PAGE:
Additives 3/5

This brand’s recipes are fairly simple, so the extra goodies are scarce. In this category, there is a significant difference between the more premium SPD line and the supermarket option (marketed as Prime100).

The Prime100 rolls only have the main ingredients. Besides the necessary vitamin & mineral premix, salt and water, there are no extras. Considering this is a low to mid-range food, we would have expected more ingredients to round up the food. Carrots, celery or sweet potato could have been used. The lack of other ingredients mean that the micronutrient profile of this line is probably poor and you’d have to complement the food with fresh fruits and veggies.

On the other hand, the premium SPD rolls do have a few more extras. Nevertheless, there’s nothing too impressive. On top of the bulk of the food, vitamins and minerals, there’s psyllium husk, sunflower oil, evening primrose oil, digestive enzymes and celery seed powder.

It’s nice to see both sunflower and evening primrose oil in the composition: these ingredients help keep your dog’s skin and coat healthy. The digestive enzymes will also help with digestibility and can help avoid an upset tummy after eating the food.

Overall, it’s a nice enough composition although it would have been interesting to see some more additions that have become common nowadays such as chia seeds, blueberries, spinach or kale. We’re giving this brand 3 out of 5 in this category.

Variety 4/5

This is where Prime100 shines. Very few dog food brands have this much protein variety for single protein diets, especially in the chilled roll format.

It’s good to see other options besides chicken and beef, and they have honed into food for dogs with food sensitivities. Their SPD line has a variety of protein options that would fit dogs that cannot eat the more common dog food flavours. We’re giving this brand 4 out of 5 in this category.

Price 3/5

This is a mid-range food with a price to match. Unfortunately, we weren’t able to find discounts for bulk buying. This is especially important if you have a large dog or a pack that eats a lot of food. While the price is reasonable for the variety, the supermarket line is still a bit more expensive than expected for the short ingredient list.

We’re giving this brand 3 out of 5 in this category.

Prime 100 Dry Dog Food Review

This brand also makes traditional dry kibble. Since many owners prefer kibble to chilled, here’s everything you need to know about their dry food offering:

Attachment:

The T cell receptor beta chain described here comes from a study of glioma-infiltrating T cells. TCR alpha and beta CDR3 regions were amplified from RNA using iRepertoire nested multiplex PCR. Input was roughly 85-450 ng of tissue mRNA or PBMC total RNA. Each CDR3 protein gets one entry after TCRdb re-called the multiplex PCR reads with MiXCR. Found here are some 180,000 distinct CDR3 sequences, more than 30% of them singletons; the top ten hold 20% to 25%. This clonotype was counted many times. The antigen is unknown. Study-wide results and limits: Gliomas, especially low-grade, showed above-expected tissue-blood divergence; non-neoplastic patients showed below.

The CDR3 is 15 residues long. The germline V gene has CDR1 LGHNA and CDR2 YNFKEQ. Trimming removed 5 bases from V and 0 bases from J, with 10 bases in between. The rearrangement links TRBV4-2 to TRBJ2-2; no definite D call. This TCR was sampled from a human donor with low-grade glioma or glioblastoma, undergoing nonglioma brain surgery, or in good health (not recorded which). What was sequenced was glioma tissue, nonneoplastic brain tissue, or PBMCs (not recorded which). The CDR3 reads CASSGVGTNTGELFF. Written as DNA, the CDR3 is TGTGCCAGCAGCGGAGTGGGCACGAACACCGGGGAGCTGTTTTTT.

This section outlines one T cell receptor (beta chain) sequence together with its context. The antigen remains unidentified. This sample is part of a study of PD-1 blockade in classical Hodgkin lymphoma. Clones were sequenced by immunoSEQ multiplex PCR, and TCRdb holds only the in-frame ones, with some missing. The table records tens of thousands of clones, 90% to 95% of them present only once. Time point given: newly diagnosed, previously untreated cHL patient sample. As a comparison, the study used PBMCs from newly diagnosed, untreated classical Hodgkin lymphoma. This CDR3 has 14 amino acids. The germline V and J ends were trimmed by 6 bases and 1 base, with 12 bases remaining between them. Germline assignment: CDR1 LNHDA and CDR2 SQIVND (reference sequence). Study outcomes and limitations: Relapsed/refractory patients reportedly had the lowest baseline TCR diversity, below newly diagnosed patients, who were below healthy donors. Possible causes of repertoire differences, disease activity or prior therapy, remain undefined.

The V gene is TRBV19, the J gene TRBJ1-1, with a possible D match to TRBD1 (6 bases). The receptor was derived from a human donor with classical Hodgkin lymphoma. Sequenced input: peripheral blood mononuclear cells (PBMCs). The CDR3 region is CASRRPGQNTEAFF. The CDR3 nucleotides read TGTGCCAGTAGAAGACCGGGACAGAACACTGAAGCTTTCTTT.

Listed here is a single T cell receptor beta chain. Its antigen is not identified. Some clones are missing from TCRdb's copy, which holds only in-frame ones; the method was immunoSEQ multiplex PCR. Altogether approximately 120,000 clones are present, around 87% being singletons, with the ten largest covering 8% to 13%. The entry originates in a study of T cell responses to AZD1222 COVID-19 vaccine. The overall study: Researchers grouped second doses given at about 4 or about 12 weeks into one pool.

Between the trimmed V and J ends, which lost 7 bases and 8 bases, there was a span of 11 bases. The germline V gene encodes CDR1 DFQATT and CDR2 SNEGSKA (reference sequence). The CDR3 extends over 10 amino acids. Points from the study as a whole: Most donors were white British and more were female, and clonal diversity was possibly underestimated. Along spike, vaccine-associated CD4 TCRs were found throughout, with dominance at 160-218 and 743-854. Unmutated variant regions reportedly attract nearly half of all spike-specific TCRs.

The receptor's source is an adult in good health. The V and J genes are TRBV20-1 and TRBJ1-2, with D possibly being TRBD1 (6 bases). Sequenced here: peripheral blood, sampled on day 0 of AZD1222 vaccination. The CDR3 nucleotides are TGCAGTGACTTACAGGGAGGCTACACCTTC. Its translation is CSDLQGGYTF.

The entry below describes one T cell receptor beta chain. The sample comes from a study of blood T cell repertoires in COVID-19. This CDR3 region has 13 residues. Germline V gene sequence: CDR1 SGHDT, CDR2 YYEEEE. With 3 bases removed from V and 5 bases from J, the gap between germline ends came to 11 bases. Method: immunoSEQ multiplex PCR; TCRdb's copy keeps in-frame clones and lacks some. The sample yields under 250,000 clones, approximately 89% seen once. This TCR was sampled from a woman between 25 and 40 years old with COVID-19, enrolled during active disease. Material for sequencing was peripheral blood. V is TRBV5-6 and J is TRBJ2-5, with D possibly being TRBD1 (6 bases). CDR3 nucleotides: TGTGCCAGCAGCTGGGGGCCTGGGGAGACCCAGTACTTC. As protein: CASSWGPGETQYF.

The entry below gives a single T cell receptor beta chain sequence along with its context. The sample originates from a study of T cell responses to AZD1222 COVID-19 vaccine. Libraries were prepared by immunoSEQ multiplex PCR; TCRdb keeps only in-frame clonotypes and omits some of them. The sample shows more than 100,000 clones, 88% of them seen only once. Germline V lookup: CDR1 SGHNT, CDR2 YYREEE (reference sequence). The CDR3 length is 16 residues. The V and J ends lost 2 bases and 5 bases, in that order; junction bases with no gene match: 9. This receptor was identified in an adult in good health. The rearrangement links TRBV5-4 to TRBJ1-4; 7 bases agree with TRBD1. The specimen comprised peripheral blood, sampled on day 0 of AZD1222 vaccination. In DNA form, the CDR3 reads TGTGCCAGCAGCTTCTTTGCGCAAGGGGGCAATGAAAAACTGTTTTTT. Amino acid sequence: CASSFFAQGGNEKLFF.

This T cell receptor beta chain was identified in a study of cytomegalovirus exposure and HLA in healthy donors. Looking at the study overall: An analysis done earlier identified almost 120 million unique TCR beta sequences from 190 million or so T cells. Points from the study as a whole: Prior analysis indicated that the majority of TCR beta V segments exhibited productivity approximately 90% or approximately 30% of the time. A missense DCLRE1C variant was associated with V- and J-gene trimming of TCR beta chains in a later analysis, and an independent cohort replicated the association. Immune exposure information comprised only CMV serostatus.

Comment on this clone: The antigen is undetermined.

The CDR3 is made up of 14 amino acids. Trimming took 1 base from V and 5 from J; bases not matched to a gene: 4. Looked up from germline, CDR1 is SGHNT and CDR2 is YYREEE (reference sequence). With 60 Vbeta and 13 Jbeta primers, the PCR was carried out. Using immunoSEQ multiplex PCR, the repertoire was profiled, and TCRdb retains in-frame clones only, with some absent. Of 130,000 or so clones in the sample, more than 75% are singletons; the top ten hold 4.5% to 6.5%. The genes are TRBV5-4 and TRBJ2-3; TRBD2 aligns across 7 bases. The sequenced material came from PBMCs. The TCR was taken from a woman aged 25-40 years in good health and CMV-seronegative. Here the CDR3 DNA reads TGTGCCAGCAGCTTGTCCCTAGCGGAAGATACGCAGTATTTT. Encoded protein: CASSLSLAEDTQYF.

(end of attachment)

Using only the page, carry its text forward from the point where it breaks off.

Prime 100 Dry Dog Food Review



Protein content




Taste 4/5

Like their rolls, Prime100 kibble seems to taste fine enough. Some pups love it, picky eaters might have a hard time if they don’t love kibble. Overall, it has a run-of-the-mill flavour that will fit most palates.

Smell-wise, it’s just like other kibbles: it shouldn’t have a strong smell and open bags should be stored in a dry place.

Because there’s nothing particularly amazing about the taste, we’re giving Prime 100 kibble 4 out of 5.

Ingredients 3/5

As with their chilled food options, Prime 100 boasts its kibble will cause “zero GI issues” on pups. To accomplish this, the brand only offers grain-free, gluten-free recipes that also use non-GMO ingredients.

The ingredient list for their kibble recipes are relatively similar among them: it starts with chicken meal, then they all have lentils, sweet potato, chickpeas, tapioca starch and field peas [3]. This is one of the instances where the first 2 to 5 ingredients in a dog food make up the bulk of the food.

Considering the first 5 ingredients are “bulky” ones, this means chicken meal per se only makes up around 20% of the food. This is common in dog food, but it’s important to remember that chicken as a first ingredient is a marketing tactic rather than plain numbers.

Nevertheless, for a kibble, it’s a nice enough ingredient list. We appreciate that there is no wheat, corn or soy to bulk up kibble without the added cost. Lentils, sweet potato, chickpeas and field peas are all healthy additions to a dog’s diet when eaten in moderation.

Beyond the main ingredients, we find poultry oil (a fancy way of saying poultry fat) and hydrolysed chicken liver. This last ingredient is a welcome addition to the recipe since it packs a significant amount of minerals and some extra protein to round up the food’s nutritional content.

From a macronutrient point of view, Prime 100 is in line with other mid-range dog food brands. Their guaranteed analysis shows a minimum of 33% crude protein, 15% crude fat and a maximum of 4% fibre. The brand also offers an Omega-6 to Omega-3 ratio, and they pack 4-to-1 as advised [2]. The rest of the ingredients are in significantly smaller proportions, making them part of the additives category.

Overall, the dry kibble recipes from this brand aren’t too bad, although it would have been better to have more meat. We’re giving it 3 out of 5 in this category.

Protein content 3/5

As we mentioned above, chicken meal is the first ingredient in Prime100 kibble. The Salmon and the Kangaroo recipe have swapped the chicken and instead have salmon meal and kangaroo meal respectively. All kibble recipes belong to the SPD line, meaning they are all single protein.

Sounds great, right? Well, not so fast.